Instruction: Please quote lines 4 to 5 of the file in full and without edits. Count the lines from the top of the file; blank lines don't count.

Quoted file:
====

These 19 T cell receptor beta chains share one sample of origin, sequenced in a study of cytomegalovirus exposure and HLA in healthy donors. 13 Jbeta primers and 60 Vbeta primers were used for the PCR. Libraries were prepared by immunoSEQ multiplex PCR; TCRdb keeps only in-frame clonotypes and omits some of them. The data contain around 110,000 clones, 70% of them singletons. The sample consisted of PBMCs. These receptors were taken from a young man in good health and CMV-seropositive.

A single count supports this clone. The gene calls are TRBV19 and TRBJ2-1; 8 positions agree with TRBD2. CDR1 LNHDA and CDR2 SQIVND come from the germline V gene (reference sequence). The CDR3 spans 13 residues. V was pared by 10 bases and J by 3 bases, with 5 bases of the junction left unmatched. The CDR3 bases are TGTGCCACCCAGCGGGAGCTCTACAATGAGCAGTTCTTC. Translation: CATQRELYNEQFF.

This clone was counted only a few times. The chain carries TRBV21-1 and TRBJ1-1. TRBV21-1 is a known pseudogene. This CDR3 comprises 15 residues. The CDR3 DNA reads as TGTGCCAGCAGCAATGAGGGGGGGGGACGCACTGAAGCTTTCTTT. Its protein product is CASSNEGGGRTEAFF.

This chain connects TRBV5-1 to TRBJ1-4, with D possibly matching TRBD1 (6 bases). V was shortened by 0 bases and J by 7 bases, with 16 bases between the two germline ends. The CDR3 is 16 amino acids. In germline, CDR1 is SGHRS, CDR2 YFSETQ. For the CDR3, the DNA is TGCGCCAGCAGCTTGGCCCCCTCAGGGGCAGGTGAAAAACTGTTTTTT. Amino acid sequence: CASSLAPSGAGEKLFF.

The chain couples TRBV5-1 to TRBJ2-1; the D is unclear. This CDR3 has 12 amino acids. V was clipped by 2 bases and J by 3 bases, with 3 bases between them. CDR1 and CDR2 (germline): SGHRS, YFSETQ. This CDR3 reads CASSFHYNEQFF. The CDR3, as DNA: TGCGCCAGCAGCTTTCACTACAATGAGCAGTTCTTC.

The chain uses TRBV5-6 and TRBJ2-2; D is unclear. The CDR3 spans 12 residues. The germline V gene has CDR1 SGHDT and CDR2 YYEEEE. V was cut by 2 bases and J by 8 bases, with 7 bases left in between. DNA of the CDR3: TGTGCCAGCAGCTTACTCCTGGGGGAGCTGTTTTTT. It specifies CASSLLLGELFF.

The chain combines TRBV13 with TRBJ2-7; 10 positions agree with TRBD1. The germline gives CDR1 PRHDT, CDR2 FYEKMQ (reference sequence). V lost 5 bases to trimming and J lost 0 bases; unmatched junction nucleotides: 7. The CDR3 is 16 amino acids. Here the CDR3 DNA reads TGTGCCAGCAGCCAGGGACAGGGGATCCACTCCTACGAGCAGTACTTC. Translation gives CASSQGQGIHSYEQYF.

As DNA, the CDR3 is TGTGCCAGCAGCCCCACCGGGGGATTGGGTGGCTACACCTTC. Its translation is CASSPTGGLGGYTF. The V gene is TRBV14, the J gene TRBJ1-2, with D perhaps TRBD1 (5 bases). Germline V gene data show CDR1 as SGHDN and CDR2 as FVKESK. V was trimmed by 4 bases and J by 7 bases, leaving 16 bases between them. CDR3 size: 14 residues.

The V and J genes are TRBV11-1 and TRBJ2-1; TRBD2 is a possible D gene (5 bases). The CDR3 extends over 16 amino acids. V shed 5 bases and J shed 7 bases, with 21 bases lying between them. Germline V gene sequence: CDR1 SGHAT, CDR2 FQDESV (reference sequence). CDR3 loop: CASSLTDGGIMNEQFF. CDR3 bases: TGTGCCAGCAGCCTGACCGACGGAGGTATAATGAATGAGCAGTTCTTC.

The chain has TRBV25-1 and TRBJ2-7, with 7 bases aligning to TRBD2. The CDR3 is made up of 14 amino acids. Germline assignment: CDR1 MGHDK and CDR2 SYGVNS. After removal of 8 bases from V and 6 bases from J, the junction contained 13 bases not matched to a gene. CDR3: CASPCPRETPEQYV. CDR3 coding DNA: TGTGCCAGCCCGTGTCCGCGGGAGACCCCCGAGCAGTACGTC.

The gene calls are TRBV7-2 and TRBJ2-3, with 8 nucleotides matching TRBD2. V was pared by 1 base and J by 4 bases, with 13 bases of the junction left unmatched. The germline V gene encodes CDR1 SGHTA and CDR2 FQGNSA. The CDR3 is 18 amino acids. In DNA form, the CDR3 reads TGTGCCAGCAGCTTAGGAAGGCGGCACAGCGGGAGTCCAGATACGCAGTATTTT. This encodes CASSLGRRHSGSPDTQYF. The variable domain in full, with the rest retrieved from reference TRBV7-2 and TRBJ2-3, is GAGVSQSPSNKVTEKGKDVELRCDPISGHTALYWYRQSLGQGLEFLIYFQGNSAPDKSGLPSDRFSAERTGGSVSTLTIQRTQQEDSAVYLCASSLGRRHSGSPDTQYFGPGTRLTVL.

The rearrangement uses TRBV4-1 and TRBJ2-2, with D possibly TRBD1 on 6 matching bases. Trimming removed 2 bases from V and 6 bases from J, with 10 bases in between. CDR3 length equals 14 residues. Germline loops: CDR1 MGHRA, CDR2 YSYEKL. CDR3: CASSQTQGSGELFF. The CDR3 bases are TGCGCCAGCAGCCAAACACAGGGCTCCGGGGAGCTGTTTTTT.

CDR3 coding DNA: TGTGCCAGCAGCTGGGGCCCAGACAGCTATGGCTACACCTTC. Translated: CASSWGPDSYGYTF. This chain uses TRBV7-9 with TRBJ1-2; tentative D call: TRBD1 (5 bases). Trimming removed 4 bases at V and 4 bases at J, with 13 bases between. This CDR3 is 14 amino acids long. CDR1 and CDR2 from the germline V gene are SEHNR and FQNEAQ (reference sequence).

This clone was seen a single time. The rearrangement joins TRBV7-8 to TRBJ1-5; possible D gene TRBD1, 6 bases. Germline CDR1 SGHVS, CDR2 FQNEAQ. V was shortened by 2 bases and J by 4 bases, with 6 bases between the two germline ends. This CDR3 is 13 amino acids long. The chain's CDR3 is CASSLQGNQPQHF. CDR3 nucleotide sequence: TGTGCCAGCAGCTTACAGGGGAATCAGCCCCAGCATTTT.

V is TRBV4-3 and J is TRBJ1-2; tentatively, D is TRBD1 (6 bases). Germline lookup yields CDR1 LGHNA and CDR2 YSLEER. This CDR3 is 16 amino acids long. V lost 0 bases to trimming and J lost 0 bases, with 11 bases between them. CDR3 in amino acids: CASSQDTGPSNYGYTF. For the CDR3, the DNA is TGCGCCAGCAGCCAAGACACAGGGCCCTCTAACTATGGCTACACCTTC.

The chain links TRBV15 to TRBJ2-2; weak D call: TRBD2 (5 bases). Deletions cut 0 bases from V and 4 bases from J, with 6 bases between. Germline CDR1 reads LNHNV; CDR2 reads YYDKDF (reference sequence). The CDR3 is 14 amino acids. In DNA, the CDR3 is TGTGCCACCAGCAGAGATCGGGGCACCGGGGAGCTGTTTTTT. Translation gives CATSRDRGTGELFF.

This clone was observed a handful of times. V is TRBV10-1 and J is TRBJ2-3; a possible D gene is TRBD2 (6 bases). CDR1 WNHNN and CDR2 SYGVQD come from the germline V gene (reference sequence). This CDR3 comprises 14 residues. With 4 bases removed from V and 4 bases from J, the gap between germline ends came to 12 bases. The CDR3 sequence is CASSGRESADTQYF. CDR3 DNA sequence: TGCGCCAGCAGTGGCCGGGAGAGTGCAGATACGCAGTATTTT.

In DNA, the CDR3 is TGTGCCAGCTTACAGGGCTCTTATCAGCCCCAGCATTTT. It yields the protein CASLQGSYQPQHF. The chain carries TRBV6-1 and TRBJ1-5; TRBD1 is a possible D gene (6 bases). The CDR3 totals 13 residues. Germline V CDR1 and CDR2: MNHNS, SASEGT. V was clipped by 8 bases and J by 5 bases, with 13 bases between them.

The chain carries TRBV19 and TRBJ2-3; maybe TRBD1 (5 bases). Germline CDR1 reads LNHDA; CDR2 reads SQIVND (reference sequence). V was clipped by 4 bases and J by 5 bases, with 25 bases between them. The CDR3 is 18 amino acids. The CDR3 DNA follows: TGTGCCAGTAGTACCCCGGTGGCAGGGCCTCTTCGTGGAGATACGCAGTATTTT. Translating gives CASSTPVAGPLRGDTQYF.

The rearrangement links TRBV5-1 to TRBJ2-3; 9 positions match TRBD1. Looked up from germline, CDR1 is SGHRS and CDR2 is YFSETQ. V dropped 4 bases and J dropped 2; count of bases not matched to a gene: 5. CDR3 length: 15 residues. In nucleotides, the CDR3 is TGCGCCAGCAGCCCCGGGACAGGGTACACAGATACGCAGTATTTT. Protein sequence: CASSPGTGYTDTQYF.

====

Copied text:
This chain connects TRBV5-1 to TRBJ1-4, with D possibly matching TRBD1 (6 bases). V was shortened by 0 bases and J by 7 bases, with 16 bases between the two germline ends. The CDR3 is 16 amino acids. In germline, CDR1 is SGHRS, CDR2 YFSETQ. For the CDR3, the DNA is TGCGCCAGCAGCTTGGCCCCCTCAGGGGCAGGTGAAAAACTGTTTTTT. Amino acid sequence: CASSLAPSGAGEKLFF.

The chain couples TRBV5-1 to TRBJ2-1; the D is unclear. This CDR3 has 12 amino acids. V was clipped by 2 bases and J by 3 bases, with 3 bases between them. CDR1 and CDR2 (germline): SGHRS, YFSETQ. This CDR3 reads CASSFHYNEQFF. The CDR3, as DNA: TGCGCCAGCAGCTTTCACTACAATGAGCAGTTCTTC.